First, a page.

• Staunching Aggression from the Womb
Note: Ms. Liu was published in Volume 18, Issue 4 or our journal - article titled "Prenatal and Perinatal Complications as Predispositions to Externalizing Behavior".
Crime and delinquency have roots in the womb, and so the risks can and should be addressed early on, even before a child is born, a University of Pennsylvania researcher says.
According to a large body of research, the early risk factors that may predispose a child to violence include teen pregnancy, birth complications, lead exposure, head injury, child abuse, and maternal stress and depression.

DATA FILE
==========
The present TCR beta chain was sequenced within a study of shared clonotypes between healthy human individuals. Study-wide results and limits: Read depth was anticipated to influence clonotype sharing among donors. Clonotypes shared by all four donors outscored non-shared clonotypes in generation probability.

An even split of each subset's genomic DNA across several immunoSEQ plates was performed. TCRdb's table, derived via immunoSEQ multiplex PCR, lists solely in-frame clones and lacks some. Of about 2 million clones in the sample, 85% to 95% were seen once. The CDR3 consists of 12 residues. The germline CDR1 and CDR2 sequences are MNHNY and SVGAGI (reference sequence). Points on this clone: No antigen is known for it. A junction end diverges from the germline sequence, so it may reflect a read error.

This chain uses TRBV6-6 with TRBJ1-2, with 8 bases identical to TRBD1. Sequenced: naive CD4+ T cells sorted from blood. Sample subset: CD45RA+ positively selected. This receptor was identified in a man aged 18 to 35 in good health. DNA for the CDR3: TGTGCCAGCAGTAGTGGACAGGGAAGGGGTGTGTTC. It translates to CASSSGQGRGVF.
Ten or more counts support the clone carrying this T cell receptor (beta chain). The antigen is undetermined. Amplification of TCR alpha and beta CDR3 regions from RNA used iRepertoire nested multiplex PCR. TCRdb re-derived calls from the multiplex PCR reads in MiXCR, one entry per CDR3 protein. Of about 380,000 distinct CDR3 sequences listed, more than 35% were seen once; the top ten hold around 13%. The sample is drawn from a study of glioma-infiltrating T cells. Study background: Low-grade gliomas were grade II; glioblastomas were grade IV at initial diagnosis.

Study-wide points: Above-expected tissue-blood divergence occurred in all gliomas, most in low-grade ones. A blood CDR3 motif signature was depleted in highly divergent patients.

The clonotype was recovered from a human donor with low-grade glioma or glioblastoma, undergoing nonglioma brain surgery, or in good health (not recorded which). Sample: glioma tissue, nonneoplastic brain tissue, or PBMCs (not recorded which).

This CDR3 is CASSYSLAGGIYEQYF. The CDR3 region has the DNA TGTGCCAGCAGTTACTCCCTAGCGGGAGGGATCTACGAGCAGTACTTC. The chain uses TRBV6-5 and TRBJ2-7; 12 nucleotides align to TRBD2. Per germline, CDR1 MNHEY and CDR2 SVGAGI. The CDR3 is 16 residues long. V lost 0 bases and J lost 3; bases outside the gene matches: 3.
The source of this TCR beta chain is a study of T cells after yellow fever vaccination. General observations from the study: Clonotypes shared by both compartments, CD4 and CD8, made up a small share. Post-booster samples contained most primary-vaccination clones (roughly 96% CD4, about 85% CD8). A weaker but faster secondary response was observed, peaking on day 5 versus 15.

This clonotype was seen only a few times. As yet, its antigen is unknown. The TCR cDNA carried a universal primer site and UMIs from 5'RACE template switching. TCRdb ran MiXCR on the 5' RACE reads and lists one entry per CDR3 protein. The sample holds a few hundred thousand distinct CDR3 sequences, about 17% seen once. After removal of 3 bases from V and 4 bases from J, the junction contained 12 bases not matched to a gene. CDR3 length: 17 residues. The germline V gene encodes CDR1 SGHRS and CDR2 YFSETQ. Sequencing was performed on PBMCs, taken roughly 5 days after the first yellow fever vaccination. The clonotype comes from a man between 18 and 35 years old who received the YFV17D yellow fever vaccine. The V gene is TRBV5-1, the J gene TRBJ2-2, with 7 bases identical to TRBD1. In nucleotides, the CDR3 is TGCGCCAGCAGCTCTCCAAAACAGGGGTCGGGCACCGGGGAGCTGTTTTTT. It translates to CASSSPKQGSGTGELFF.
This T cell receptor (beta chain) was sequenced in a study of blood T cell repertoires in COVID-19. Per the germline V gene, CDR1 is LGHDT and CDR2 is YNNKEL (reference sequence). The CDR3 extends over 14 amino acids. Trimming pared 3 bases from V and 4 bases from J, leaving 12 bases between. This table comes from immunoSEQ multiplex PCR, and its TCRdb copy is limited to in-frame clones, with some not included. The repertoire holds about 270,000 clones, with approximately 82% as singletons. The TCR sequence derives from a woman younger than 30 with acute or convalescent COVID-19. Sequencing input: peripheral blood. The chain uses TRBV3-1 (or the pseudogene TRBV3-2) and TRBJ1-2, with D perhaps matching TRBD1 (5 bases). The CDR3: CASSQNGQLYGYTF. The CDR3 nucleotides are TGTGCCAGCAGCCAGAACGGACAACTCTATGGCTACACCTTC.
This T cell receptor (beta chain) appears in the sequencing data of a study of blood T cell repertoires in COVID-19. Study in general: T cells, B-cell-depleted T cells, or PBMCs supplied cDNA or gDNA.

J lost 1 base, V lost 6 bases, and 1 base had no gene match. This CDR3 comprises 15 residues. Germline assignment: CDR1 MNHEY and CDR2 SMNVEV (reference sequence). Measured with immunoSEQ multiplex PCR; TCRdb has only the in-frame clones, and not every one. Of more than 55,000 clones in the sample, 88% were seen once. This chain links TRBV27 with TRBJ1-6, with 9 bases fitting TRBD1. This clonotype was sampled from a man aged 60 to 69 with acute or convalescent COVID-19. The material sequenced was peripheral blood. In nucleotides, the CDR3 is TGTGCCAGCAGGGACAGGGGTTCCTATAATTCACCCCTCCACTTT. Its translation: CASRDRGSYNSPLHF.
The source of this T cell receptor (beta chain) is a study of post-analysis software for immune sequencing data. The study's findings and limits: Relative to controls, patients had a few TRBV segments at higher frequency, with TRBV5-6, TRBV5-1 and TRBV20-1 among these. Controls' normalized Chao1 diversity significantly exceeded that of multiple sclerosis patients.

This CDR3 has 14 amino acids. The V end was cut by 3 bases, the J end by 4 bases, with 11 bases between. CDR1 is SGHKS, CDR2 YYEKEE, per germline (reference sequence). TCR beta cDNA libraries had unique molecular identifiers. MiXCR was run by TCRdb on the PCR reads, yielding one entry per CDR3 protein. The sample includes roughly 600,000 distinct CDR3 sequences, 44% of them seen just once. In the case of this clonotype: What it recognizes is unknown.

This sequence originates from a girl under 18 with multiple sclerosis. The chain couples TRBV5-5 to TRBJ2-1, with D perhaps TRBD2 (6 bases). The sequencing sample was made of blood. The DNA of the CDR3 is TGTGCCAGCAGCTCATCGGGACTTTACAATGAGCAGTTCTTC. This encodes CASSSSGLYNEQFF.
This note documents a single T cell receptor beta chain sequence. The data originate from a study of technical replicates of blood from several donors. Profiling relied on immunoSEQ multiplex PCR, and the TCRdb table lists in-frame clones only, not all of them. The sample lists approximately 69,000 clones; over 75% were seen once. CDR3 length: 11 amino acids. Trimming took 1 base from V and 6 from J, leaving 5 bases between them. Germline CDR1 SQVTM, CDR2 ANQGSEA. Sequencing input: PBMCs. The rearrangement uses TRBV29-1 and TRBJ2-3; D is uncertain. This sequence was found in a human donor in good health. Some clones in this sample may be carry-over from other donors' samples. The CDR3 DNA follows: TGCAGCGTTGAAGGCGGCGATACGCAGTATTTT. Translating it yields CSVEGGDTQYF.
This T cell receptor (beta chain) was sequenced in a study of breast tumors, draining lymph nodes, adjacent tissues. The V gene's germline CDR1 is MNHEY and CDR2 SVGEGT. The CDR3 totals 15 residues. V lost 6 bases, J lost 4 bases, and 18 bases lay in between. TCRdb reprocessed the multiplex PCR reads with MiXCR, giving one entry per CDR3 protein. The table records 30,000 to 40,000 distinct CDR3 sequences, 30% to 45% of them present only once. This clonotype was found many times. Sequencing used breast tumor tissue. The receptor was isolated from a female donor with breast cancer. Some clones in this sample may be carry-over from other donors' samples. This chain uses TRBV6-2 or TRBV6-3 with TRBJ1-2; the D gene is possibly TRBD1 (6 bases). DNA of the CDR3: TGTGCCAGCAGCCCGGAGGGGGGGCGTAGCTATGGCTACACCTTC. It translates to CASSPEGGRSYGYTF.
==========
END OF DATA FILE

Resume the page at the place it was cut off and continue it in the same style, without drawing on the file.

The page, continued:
Jianghong Liu, an assistant professor at Penn’s School of Nursing and School of Medicine, argues that these factors, whether biological, psychological or environmental, can interact with each other early on, increasing the odds of a lifetime of violent behavior.